BIRTH PANGS OF A NATION
The latest book by journalist Salil Tripathi, is an important addition to the growing literature on Bangladesh
Sanjay Kapoor Delhi
A couple of years ago, Dhaka-based writer and activist Afsan Choudhury wrote in Hardnews that “in the politics of Bangladesh, history is the major adrenaline”. Indeed, it is impossible to write about today’s Bangladesh without factoring in the violent circumstances in which the nation was founded. This remains the main point of conflict between the two major parties, the Awami League and the Bangladesh Nationalist Party (BNP). History, in this tragic, violence-ridden country, moves brazenly undisguised.
In recent years, there have been attempts by academics and journalists to revisit Bangladesh from different standpoints. More recently, attempts have been made to explore how genocide could be perpetrated by an ally of the USA without really attracting the kind of opprobrium that comes from a society that considers itself to be just, and its media that prides itself in being fair and independent.
Gary J Bass’s Blood Telegram, depicts the helplessness of a professional and ethical diplomat, Archer Blood, who is unable to reason with an amoral foreign policy establishment, then headed by Henry Kissinger, on the horrendous issue of genocide in Bangladesh. Expressing moral outrage over the way democracy was being violently smothered in what was known as East Pakistan, Blood’s cables to Washington show how he pleads for intervention from his government even if it was the internal matter of a sovereign state to stop organised killings and rapes. Kissinger chose to make light of all mayhem unleashed by Islamabad as the US administration was using Pakistan to fix its China policy.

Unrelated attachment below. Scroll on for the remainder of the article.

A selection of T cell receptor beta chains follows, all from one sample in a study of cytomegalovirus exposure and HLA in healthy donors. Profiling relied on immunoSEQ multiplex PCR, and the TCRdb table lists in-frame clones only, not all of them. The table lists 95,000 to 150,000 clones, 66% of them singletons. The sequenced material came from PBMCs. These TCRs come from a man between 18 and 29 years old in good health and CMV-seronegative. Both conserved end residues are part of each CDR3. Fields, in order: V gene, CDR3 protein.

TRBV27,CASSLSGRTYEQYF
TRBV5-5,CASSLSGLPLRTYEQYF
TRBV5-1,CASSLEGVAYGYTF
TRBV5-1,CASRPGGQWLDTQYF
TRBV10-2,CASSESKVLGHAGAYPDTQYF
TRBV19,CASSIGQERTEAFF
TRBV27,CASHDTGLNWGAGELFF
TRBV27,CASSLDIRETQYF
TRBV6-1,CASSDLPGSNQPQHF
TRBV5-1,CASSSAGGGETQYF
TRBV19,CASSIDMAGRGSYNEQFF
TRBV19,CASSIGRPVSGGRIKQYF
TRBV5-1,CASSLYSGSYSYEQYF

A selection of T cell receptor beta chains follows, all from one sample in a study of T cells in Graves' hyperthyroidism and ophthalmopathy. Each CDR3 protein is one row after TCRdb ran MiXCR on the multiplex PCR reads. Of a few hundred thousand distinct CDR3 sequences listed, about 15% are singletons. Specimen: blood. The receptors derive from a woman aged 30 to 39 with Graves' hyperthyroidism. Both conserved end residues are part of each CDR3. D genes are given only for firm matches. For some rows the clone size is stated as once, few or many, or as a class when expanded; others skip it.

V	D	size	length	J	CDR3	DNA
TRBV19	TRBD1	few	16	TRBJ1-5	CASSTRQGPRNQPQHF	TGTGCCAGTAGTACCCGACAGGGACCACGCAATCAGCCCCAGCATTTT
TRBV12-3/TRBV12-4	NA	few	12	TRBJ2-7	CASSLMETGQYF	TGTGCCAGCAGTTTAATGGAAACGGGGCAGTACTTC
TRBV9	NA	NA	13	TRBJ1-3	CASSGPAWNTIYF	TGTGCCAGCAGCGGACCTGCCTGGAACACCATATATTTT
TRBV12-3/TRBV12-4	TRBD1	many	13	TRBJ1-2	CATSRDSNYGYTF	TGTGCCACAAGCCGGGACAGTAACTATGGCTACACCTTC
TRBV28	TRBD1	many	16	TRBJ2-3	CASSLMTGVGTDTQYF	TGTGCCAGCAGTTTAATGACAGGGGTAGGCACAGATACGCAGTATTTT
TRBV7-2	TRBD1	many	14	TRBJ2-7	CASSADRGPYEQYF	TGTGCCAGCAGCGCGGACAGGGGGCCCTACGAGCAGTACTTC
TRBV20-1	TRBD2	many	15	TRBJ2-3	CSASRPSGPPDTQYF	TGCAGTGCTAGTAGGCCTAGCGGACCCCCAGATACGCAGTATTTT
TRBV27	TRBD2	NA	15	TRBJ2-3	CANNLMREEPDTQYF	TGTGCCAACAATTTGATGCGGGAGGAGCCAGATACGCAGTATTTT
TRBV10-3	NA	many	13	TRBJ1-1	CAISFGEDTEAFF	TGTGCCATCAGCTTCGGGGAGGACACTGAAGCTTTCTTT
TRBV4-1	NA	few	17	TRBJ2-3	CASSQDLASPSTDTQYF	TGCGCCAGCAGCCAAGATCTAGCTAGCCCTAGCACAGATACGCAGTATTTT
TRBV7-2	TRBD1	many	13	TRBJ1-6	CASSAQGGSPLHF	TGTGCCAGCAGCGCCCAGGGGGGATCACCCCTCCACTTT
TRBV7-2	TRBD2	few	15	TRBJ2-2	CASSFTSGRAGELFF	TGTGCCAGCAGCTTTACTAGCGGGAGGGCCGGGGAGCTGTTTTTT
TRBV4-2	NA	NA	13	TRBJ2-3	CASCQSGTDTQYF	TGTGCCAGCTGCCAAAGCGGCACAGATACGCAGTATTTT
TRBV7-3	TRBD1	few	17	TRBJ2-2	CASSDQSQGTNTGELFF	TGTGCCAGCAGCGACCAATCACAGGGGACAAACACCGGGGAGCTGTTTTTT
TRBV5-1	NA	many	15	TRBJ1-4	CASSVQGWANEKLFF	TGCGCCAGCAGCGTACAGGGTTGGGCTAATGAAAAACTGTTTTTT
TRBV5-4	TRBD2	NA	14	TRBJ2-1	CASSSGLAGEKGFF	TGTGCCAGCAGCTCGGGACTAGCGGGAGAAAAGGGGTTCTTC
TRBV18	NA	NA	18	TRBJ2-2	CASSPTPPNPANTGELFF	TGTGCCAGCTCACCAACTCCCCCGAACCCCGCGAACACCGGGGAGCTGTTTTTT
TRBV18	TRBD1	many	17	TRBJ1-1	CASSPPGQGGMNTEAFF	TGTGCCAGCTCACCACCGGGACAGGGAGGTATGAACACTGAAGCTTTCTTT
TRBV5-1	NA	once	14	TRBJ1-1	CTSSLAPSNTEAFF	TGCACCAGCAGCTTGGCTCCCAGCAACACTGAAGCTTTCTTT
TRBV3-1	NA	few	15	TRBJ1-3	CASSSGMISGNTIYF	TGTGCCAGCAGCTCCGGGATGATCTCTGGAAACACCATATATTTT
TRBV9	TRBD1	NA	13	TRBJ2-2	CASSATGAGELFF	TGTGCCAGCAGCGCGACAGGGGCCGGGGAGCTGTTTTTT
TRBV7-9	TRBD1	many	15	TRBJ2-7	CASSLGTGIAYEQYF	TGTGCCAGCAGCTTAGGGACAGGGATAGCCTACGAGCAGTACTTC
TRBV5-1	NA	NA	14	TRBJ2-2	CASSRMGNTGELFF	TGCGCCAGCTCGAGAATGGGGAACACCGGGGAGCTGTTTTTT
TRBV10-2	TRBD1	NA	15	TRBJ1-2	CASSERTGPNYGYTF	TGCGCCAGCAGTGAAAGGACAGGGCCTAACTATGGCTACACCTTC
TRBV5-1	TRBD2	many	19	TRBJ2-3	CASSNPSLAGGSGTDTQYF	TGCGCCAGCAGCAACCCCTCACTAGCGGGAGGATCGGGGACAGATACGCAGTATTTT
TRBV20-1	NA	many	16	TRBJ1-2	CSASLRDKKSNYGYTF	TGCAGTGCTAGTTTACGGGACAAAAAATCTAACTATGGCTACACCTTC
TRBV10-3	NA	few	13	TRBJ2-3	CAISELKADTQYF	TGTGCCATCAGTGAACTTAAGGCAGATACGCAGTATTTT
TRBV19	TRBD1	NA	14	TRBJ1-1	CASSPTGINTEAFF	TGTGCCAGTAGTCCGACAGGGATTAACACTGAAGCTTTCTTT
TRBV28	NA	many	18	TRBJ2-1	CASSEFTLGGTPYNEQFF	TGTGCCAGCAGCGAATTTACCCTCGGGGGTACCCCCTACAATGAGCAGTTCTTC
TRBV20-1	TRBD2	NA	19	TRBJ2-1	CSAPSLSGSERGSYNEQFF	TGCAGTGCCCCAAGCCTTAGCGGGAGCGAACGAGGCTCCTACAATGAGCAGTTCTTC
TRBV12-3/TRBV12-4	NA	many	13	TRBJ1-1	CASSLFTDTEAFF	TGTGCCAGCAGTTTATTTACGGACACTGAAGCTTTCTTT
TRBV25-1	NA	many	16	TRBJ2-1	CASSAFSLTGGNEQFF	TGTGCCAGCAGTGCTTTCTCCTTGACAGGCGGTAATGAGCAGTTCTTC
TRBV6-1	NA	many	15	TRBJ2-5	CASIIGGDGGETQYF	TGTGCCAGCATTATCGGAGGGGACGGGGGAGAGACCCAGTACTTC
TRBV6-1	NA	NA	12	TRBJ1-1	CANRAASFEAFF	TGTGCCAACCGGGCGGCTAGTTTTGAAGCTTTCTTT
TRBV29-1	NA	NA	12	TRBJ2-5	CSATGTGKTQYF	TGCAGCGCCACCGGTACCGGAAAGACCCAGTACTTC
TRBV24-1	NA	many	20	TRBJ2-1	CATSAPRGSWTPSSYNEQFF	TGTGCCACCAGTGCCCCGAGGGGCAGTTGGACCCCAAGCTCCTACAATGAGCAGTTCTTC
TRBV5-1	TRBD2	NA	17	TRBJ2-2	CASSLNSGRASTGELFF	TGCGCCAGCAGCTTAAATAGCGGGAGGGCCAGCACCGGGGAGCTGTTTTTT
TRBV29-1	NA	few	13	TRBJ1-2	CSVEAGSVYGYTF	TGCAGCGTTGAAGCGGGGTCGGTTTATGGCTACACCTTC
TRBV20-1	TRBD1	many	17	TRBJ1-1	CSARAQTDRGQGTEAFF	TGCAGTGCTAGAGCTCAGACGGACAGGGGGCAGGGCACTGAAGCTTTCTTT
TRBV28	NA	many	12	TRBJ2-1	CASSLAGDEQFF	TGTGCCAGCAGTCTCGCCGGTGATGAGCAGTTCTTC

Bass was followed by another young Indian author, Srinath Raghavan, who built his thesis on the fact that Bangladesh’s independence was not foretold: it came about due to “conjuncture and contingency, choice and chance”.
The latest book by journalist Salil Tripathi, is an important addition to the growing literature on Bangladesh. The book expectedly deals with the exertions of this country to grapple with its identity and its troubled past. It is also about its dilemmas pertaining to its relationship with India and attempts by its political parties to comprehend whether there is a contradiction between Islam and its Bengali identity. Tripathi’s book comes at a time, when the Awami League government is busy hanging all those who were involved in the 1971 war crimes. The trial and the execution has come under severe criticism from all those who were surprisingly quiet when the Pakistani army had reportedly killed three million people, while thousands of women were raped.
For a generation that grew up in India of the 1970s, the birth of Bangladesh meant many things, including first lessons in philanthropy. People donated clothes, food items and everything that a million Bangla refugees may have needed to stay alive after escaping the bloodthirsty Pakistani soldiers, or the Jamaat supported Razakars. The perpetrators of this violence believed Bangla identity to be Hindu and believed that only Urdu could be spoken by the Muslims. This was part of Muhammad Ali Jinnah’s partition project that collapsed with the liberation of Bangladesh.
Tripathi belongs to the generation that saw in the liberation of Bangladesh a reassertion of Indian nationalism. The good reporter that Tripathi is, he explores the faultlines of Bengal and how they may have contributed to what this region has had to go through from the partition of Bengal, to the famine and the violence and misery of Partition. Even the freedom movement of 1971 was linked to the desire of the Bengalis to assert their cultural and linguistic identity. Painstakingly, he delves deep in its cultural history and highlights the contradiction that would elude the Wahabis and the Salafis of how Bengali culture and language could reside effortlessly amongst devout Muslims. The fact that a unified Bengal was a Muslim majority state and still managed to preserve its culture that was described as Hindu says a lot about the secular traditions of Bengali Muslims. Although Bengal has seen communal violence in 1947 and later, it is possible to see the inherent secular soul of this society that celebrates Pujo and Id-ul-zuha –— both street festivals – with gusto.
For anyone looking for a book that will tell them everything that has to be known about the country’s tortured past and its troubled present, The Colonel Who Would Not Repent is the one to pick up.